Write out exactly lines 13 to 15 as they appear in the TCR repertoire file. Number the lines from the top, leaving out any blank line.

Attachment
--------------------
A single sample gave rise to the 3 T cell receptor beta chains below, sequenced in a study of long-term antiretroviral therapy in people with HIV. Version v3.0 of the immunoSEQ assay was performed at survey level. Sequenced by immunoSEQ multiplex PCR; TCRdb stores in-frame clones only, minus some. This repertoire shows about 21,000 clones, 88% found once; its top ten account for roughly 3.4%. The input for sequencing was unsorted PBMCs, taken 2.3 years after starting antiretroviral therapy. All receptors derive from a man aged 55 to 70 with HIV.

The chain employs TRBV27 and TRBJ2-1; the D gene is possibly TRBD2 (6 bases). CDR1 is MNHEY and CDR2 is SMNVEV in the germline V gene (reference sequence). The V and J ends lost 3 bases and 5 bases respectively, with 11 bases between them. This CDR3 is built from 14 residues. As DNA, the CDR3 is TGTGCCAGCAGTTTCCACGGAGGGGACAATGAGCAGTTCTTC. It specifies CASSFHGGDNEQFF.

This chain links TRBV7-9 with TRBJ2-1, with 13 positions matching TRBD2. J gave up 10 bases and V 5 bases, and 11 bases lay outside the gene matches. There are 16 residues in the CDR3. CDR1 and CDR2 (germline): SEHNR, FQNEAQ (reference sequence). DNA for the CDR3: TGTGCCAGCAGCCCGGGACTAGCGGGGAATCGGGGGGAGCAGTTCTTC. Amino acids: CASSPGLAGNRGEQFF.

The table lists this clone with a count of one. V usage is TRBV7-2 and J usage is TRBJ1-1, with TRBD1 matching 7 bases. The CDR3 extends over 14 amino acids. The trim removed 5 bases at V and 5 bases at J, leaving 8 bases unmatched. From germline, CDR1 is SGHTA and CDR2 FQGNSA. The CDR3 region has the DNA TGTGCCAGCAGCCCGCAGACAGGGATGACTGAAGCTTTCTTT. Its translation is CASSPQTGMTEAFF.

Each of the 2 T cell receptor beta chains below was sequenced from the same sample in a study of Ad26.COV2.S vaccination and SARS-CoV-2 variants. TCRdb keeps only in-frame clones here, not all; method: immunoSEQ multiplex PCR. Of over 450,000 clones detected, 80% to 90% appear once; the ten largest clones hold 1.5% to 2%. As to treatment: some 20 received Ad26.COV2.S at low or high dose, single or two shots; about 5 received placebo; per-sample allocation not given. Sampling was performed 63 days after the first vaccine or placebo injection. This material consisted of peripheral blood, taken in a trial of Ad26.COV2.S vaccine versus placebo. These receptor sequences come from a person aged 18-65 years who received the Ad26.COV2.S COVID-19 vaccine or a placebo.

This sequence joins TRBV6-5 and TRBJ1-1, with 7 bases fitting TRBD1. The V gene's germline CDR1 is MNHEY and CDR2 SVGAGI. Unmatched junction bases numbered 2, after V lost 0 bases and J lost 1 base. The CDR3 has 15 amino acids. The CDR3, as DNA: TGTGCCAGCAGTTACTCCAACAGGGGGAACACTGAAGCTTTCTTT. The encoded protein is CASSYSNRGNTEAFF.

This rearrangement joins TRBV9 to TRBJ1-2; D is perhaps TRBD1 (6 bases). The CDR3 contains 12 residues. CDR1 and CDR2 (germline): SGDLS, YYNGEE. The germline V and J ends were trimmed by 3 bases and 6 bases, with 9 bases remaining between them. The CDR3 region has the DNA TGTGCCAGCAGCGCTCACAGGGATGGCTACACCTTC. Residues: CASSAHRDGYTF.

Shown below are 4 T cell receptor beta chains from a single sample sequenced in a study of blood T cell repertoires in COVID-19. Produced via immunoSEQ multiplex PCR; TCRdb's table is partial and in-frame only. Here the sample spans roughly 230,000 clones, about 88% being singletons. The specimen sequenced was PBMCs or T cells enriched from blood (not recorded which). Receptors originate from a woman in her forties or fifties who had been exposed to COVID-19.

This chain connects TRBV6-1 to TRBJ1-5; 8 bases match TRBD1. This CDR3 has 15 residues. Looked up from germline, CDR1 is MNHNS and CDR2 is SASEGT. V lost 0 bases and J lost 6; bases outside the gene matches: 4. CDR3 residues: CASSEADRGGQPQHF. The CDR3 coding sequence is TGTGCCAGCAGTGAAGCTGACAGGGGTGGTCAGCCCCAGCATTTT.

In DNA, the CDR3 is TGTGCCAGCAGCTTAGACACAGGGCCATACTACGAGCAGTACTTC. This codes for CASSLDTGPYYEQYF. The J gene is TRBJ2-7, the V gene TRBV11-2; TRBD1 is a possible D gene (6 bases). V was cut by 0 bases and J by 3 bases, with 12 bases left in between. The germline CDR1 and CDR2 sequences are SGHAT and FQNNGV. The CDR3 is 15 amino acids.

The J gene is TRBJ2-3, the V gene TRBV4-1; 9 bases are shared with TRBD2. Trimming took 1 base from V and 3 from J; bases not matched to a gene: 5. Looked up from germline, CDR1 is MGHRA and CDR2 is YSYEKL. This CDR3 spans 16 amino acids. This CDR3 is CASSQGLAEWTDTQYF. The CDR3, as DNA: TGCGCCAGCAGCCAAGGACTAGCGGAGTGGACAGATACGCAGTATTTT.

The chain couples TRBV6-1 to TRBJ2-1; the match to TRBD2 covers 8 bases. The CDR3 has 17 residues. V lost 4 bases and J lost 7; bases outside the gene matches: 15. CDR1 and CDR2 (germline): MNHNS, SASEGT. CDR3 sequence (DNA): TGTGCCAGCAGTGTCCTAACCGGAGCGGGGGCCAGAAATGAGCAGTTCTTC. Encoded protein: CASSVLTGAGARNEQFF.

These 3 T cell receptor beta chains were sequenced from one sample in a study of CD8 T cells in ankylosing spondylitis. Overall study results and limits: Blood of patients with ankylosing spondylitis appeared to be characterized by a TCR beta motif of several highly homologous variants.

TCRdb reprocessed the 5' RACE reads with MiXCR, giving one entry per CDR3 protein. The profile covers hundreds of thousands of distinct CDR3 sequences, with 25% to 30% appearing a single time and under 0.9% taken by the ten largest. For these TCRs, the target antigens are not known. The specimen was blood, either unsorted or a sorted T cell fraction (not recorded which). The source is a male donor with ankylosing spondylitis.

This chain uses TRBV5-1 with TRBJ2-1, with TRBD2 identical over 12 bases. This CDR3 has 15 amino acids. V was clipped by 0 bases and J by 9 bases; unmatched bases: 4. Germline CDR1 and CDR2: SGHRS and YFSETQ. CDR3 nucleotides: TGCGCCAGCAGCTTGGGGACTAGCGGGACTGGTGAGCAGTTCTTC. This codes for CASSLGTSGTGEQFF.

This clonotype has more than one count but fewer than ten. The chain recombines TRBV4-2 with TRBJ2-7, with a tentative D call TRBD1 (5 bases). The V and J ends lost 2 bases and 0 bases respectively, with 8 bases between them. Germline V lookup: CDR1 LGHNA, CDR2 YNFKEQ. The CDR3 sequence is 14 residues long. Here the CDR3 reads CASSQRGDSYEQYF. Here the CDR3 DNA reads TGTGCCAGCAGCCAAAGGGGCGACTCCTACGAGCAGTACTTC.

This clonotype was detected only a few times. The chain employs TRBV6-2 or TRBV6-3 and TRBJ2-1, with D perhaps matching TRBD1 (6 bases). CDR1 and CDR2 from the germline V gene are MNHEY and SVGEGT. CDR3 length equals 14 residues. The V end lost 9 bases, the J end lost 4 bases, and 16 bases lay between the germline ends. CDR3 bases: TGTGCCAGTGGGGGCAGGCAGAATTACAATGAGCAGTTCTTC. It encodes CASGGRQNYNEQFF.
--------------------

These 3 T cell receptor beta chains were sequenced from one sample in a study of CD8 T cells in ankylosing spondylitis. Overall study results and limits: Blood of patients with ankylosing spondylitis appeared to be characterized by a TCR beta motif of several highly homologous variants.

TCRdb reprocessed the 5' RACE reads with MiXCR, giving one entry per CDR3 protein. The profile covers hundreds of thousands of distinct CDR3 sequences, with 25% to 30% appearing a single time and under 0.9% taken by the ten largest. For these TCRs, the target antigens are not known. The specimen was blood, either unsorted or a sorted T cell fraction (not recorded which). The source is a male donor with ankylosing spondylitis.

This chain uses TRBV5-1 with TRBJ2-1, with TRBD2 identical over 12 bases. This CDR3 has 15 amino acids. V was clipped by 0 bases and J by 9 bases; unmatched bases: 4. Germline CDR1 and CDR2: SGHRS and YFSETQ. CDR3 nucleotides: TGCGCCAGCAGCTTGGGGACTAGCGGGACTGGTGAGCAGTTCTTC. This codes for CASSLGTSGTGEQFF.